Light trapping pixels

C&I Issue 7, 2019

The smallest pixels yet have been created by trapping light with gold nanoparticles. They could be used to change the colour of buildings while consuming very little energy.

The gold nanoparticles are coated in a sticky conductive polymer and sit on top of a reflective, mirror-like surface, which traps light (Science Advances, doi: 10.1126/sciadv.aaw2205). ‘We deployed potential to control the redox state of the polymer, and that in turn changes the refractive index and essentially the light colour,’ says Hyeon-Ho Jeong, a co-author of the research at Cambridge University. ‘We don’t need a backlight or much energy to operate the light, just ambient light.’

The polymer, polyaniline, and nanoparticle are sprayed onto the flexible mirror-coated plastic. Initial applications include lighting up buildings, or as electrical panels in supermarkets. Gold absorbs light in the blue region, so ‘we are currently operating colours tinted from red to green, but we are looking to see what type of material could generate blue,’ Jeong says. Aluminium and silver nanoparticles are other possibilities.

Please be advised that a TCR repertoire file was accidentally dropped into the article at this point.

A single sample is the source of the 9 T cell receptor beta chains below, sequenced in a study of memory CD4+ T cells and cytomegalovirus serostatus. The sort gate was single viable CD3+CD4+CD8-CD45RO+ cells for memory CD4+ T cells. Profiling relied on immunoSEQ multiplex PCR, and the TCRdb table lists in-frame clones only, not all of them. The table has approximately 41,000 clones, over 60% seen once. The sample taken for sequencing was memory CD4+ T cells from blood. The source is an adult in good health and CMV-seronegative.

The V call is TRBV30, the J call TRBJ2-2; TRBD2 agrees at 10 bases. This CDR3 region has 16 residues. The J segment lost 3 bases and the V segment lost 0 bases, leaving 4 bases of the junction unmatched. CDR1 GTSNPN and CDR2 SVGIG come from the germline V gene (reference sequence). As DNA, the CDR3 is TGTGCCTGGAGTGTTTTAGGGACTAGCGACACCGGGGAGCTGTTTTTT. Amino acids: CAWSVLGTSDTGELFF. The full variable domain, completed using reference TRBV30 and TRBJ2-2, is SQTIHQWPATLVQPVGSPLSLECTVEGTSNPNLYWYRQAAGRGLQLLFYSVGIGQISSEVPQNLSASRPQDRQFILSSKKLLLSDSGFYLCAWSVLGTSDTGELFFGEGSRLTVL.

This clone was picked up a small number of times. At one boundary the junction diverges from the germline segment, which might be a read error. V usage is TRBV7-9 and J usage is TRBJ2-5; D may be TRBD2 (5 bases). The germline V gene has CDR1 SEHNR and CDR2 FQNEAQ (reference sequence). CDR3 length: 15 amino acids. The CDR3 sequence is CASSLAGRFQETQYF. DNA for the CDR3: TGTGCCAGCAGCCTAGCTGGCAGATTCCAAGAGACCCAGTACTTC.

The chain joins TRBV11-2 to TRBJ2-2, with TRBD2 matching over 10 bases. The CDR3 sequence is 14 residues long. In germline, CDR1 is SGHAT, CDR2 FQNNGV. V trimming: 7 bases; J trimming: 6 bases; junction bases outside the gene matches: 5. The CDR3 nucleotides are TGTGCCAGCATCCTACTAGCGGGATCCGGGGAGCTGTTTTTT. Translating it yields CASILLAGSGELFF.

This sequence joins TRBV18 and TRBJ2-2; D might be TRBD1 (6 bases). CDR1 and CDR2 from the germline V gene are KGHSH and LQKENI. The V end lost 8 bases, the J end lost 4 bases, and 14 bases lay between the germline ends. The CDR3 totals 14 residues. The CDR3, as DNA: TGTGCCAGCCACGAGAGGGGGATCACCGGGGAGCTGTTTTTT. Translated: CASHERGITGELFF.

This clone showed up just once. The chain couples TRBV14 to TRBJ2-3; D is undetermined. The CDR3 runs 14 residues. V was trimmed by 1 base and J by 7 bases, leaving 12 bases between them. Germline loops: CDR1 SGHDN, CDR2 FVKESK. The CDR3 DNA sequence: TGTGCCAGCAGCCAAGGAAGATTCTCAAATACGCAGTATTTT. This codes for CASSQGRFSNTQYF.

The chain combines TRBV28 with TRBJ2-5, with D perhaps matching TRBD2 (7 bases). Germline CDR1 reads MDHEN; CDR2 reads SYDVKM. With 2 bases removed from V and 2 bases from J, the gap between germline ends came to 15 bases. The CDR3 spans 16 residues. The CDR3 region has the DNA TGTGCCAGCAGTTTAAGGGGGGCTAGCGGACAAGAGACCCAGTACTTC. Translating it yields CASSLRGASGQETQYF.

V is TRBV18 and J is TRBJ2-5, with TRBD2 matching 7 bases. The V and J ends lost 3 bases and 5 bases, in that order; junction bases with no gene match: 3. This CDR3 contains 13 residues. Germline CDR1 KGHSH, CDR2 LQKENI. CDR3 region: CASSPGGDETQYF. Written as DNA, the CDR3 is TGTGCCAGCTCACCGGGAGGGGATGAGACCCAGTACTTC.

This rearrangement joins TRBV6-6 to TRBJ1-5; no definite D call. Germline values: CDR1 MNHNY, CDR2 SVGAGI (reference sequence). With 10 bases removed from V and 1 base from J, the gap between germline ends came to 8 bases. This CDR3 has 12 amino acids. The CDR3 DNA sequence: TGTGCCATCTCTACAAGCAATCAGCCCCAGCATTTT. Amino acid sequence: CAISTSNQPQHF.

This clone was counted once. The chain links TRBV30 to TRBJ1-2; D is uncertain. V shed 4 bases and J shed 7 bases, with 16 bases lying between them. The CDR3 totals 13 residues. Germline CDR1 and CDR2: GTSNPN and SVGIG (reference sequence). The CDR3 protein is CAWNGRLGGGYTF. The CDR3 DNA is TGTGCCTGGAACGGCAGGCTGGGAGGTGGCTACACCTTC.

The nanoparticle mirror system is based on gold particles that possess well understood ‘surface plasmon resonances’, says Martyn Pemble, materials chemist at the Tyndall National Institute at University College Cork, Ireland, commenting on the research. These are oscillations of electrons that occur at wavelengths linked directly to their size, shape and – importantly for this application – the spacing between the particles and the underlying mirror. ‘This work represents a potential paradigm shift in terms of the design and fabrication of colour displays, which could have enormous commercial potential,’ notes Pemble.

The nanoparticle on mirror, or NPoM, structure, he says, ‘opens up huge possibilities in terms of the construction and manufacture of ultra-thin colour changing devices, which show changes in colour and response times suitable for most display applications, yet would be perhaps 100 times thinner than comparable conventional displays’.

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